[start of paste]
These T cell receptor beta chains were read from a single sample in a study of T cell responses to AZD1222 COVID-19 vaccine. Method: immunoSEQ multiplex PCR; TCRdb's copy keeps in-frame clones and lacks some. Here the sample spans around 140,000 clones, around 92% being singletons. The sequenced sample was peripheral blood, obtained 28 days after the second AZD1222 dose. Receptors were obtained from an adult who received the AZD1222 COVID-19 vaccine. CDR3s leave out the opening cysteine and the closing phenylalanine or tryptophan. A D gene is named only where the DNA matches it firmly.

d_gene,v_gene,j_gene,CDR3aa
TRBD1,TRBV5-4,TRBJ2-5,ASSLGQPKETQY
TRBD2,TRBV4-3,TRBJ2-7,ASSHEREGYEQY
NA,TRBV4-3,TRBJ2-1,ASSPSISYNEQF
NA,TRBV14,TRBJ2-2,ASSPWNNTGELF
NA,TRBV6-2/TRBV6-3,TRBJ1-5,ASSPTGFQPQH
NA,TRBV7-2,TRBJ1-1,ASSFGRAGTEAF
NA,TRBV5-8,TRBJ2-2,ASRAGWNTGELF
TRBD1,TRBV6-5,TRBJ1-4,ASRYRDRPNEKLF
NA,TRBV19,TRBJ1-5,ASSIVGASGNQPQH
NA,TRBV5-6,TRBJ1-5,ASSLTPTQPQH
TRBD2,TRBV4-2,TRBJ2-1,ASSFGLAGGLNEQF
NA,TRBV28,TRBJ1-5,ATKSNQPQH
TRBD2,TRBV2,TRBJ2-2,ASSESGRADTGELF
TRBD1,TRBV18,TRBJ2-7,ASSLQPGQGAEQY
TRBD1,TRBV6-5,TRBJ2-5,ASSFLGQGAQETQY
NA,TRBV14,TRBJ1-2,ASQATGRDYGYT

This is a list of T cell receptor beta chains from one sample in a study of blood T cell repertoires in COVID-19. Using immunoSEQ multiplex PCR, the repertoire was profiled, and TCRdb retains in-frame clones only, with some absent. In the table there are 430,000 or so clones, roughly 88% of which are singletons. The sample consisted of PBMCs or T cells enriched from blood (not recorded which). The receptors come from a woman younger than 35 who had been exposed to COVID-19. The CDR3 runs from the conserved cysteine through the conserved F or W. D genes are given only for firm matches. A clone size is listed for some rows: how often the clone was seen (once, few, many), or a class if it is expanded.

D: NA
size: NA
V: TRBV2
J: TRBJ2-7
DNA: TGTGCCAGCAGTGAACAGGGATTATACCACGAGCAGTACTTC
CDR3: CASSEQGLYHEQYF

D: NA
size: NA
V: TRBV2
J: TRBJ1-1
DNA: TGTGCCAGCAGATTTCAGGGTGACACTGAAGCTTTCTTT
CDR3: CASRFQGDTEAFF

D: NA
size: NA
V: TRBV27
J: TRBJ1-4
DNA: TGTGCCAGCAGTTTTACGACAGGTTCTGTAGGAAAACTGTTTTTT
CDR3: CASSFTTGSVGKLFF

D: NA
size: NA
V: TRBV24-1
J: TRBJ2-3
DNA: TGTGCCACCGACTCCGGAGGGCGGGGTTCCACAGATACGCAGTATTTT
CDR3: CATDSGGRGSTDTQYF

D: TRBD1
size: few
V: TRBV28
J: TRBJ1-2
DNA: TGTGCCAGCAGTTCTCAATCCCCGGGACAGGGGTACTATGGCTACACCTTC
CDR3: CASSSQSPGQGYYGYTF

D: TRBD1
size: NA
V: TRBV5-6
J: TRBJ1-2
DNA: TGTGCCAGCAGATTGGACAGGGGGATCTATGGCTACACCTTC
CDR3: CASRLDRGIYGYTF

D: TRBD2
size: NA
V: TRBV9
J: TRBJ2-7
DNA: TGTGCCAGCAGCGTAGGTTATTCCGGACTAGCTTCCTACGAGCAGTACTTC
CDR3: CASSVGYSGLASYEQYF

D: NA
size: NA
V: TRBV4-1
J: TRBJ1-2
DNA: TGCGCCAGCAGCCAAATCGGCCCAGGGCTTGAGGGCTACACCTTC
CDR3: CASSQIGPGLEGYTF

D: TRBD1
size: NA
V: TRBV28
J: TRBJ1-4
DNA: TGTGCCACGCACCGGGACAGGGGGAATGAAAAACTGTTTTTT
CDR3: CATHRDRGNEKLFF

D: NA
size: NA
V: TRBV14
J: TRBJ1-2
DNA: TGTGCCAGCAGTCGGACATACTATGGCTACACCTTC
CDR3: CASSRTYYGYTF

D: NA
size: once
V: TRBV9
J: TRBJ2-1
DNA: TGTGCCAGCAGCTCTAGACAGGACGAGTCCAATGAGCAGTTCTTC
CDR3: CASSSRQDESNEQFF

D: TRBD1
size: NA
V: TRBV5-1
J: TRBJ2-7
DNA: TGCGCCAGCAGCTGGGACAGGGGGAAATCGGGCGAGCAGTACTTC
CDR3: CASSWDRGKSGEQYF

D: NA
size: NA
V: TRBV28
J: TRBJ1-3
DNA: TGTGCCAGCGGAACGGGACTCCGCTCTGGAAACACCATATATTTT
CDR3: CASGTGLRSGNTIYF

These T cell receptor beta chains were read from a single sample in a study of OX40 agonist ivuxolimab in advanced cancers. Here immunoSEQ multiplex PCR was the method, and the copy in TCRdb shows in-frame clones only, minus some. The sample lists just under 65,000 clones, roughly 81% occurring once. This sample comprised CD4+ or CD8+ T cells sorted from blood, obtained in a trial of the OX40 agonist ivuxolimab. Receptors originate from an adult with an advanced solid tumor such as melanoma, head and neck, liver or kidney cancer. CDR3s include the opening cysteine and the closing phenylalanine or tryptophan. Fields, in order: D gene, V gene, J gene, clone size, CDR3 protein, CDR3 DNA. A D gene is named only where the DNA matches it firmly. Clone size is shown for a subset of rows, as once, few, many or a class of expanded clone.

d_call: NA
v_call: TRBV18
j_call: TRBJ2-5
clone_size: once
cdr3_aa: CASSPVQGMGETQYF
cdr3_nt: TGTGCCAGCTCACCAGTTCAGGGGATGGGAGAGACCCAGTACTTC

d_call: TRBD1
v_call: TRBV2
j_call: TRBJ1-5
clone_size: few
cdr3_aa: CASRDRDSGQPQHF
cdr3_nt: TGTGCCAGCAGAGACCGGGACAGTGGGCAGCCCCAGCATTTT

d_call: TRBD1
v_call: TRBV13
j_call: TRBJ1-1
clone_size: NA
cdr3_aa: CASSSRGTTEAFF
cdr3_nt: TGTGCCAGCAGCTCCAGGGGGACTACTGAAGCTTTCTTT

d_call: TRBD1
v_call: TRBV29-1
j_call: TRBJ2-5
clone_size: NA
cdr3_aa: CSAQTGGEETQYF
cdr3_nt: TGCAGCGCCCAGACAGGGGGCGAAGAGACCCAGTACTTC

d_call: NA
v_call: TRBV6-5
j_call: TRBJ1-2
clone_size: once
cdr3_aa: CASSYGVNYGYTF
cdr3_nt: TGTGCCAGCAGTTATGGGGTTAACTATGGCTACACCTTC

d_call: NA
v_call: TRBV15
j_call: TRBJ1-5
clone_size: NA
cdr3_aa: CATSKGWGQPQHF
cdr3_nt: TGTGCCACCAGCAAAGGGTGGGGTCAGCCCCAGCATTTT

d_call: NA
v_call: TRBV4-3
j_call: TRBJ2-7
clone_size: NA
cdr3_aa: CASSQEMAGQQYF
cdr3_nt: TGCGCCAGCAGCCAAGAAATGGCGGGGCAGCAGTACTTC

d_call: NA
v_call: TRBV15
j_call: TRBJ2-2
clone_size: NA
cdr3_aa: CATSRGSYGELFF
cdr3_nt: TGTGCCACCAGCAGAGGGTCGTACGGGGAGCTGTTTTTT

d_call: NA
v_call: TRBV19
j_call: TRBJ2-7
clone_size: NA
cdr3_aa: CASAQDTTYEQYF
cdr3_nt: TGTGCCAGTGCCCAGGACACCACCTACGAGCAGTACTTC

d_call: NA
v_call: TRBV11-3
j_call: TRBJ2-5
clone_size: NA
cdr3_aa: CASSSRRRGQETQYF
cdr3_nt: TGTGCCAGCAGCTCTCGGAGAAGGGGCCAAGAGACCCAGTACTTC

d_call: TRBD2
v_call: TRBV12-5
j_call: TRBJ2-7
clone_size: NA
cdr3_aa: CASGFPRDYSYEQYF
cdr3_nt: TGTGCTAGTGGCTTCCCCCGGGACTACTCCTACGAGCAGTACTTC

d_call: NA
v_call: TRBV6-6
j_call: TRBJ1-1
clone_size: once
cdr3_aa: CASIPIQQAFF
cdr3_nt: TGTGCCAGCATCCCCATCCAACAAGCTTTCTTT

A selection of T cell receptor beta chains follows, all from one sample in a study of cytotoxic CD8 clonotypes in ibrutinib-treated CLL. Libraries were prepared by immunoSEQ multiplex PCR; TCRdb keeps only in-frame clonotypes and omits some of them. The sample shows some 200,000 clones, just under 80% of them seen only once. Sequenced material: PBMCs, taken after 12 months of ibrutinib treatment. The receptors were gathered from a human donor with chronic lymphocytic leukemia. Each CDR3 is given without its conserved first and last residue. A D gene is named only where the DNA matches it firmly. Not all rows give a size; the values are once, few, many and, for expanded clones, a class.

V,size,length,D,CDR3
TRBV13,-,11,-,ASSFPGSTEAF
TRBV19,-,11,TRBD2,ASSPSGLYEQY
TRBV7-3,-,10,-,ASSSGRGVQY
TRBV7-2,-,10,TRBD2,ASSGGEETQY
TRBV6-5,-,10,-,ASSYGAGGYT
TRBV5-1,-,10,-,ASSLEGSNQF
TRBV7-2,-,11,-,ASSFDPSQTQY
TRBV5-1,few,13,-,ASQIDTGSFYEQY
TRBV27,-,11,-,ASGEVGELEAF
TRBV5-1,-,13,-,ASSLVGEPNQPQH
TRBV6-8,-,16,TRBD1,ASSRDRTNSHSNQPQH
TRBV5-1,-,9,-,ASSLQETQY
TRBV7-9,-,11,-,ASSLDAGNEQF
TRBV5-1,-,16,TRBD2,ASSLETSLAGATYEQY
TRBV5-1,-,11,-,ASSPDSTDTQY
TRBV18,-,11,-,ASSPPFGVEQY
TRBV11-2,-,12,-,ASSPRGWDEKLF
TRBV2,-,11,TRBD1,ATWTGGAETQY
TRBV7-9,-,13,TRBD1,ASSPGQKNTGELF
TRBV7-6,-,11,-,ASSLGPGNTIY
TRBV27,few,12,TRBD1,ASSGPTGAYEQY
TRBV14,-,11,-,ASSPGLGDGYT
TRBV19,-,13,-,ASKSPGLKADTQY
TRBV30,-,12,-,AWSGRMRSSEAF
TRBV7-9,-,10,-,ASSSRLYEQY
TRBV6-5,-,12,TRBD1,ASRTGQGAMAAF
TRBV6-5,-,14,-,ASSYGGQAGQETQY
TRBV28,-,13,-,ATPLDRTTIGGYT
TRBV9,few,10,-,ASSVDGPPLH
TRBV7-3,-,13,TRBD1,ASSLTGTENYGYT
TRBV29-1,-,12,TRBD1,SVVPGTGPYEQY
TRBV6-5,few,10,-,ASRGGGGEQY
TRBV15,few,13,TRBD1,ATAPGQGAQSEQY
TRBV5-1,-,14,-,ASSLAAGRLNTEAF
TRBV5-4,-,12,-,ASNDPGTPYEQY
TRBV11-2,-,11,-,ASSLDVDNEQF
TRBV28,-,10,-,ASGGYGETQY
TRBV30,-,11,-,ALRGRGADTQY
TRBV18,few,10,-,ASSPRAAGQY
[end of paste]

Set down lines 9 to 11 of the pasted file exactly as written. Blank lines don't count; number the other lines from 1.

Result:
NA,TRBV5-8,TRBJ2-2,ASRAGWNTGELF
TRBD1,TRBV6-5,TRBJ1-4,ASRYRDRPNEKLF
NA,TRBV19,TRBJ1-5,ASSIVGASGNQPQH